Swimming lessons save lives in Bangladesh
In communities across Bangladesh, flooding has had grave consequences: many young children have drowned because they have been unable to swim.
In 2007, Unicef teamed up with the Bangladesh Swimming Foundation and the Centre of Injury Prevention and Research, Bangladesh to run the SwimSafe initiative under International Inspiration, the legacy programme of the 2012 London Olympic Games.
SwimSafe teaches children and young people survival swimming skills. More than 80,000 children and young people have now been taught how to swim, dramatically reducing drowning-related deaths.
While the programme’s main aim is to reduce the numbers of deaths by drowning, SwimSafe has also enabled new swimming talent to be discovered and fostered.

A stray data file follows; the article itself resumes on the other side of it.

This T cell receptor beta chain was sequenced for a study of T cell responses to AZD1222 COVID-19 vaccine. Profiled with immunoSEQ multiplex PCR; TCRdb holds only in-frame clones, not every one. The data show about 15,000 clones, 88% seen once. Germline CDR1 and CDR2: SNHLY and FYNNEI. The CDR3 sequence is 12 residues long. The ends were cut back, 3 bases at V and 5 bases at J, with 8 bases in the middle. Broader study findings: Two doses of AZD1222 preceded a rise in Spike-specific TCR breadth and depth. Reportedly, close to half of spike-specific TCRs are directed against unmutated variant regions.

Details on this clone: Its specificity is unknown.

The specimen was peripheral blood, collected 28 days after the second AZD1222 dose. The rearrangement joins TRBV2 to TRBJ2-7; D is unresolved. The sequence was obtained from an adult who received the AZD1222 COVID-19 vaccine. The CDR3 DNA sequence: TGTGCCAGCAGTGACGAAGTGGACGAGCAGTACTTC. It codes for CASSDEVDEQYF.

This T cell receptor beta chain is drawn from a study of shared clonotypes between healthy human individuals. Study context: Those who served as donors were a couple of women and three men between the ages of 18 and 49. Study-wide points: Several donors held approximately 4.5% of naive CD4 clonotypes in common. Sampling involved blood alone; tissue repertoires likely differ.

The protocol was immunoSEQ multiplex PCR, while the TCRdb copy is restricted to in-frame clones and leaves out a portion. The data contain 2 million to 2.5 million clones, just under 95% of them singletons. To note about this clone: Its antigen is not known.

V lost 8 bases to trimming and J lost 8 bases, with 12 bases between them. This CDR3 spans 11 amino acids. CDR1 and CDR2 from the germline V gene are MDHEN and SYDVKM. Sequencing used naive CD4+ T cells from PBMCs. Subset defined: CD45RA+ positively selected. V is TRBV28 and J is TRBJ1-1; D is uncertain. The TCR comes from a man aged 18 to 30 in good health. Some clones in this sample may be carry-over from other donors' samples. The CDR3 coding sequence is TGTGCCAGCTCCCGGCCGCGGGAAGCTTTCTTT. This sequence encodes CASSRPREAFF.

Ten-year-old Parvez showed natural aptitude for the sport, and is now one of 15 young swimmers on the Bangladesh Swimming Federation’s talent development pathway.
“Before I started the swimming lessons, I was a bit scared of the water”, says Parvez. “I wanted to play with my friends so I would still go, but I’d stay in the shallow parts. Now I swim anywhere.”
Before his involvement in SwimSafe, Parvez’s academic performance was low and he was destined to become a rickshaw driver. Now, coaches regard him as a future national butterfly champion and possibly even an international competitor.
“We recognised the potential in Parvez immediately”, says Md. Golam Mostafa of the Bangladesh Swimming Federation. “He had a relaxed, easy manner as he moved through the water and he was fast. We were really surprised to find such talent.”